Thefate of a second Academy of Motion Picture Arts And Sciences member could hangin the balance as investigations continued yesterday into the appearance of anonline pirate copy of The Last Samurai.

WarnerBros alerted the Academy on Tuesday (13) and warned of harsh recrimination,however the provenance of the pirate version and the owner of the screener tapethat may have spawned it remained unclear.

Thisis the second time in days that a pirate copy of a major studio awardscontender has turned up online after a downloadable version of Sony's Something'sGotta Give appeared on the internet last week.

"Thisis a very serious matter and we intend to enforce our copyrights to the fullestextent of the law," Warner Bros spokeswoman Barbara Brogliatti said in astatement.

Astatement issued by Academy president Frank Pierson read: "We areextremely disappointed that members of the Academy have been identified aspossible sources of pirated motion pictures.

"Wehad expected that our members who signed pledges to safeguard their screenercopies would be as good as their word.

"Ifit turns out that we have a few members who are willing to jeopardise not onlytheir membership, but the future ability of other members to receive screeners,obviously we are prepared to follow through on our promise to remove them fromthe Academy roster.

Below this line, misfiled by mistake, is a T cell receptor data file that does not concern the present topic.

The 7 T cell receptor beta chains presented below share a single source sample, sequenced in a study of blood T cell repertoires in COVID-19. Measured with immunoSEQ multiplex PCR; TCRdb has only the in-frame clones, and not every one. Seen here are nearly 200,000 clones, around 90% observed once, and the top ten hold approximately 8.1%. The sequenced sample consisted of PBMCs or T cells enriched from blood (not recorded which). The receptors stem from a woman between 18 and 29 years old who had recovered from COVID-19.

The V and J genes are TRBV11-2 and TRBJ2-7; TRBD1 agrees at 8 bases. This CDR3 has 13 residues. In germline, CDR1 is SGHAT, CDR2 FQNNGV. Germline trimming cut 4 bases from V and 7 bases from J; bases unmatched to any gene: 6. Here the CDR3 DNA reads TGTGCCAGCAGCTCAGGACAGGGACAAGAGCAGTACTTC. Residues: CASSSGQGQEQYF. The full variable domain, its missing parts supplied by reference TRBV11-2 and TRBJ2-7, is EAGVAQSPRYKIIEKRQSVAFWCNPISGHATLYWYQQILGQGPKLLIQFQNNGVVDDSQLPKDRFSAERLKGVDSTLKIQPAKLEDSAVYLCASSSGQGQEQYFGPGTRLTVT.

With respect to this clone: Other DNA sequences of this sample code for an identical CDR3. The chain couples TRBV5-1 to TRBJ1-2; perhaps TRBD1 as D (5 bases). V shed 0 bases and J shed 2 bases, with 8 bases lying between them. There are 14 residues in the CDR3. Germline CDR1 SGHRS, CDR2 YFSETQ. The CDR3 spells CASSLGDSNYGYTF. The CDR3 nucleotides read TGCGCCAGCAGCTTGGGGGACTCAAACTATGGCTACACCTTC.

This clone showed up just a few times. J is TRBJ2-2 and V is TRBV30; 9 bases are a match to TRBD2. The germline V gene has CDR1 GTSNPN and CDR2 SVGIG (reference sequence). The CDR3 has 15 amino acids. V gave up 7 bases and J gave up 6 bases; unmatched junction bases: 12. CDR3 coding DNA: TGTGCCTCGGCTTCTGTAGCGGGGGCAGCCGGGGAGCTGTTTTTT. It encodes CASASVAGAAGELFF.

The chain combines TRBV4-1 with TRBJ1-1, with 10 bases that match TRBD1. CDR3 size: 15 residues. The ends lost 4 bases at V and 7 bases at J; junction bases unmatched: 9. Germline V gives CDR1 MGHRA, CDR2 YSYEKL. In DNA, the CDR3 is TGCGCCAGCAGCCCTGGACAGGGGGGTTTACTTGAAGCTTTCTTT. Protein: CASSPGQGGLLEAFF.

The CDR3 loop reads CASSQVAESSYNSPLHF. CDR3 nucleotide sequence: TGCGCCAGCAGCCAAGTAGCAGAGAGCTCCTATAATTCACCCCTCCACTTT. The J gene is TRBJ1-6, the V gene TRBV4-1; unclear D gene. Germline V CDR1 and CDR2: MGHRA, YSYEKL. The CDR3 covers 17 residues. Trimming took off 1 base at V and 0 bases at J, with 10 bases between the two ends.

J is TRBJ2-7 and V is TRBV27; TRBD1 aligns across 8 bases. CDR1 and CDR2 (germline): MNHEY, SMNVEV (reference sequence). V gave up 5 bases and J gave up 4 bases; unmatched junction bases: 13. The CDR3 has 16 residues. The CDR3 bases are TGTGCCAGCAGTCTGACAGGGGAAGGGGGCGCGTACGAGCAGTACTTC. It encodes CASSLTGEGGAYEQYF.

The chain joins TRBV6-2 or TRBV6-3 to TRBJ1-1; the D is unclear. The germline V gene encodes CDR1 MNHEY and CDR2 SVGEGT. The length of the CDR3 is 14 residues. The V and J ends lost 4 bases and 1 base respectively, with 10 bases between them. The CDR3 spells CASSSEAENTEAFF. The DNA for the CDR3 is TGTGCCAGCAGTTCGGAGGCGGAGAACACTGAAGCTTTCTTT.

"However,we will not apply sanctions without due process. We will give these members anopportunity to explain how their screeners got into the hands of pirates, andeach investigation may take a certain amount of time.

Electronicwatermarking on Sony's screener copy of Something's Gotta Give led tothe door of Academy member Carmine Caridi. The 69-year-old has hired a lawyerand has not issued an official statement.

Thisis the first time in more than a month that the issue of piracy has reared itsugly head following a New York judge's decision on Dec 5 to overturn the MotionPicture Association of America's notorious screener ban.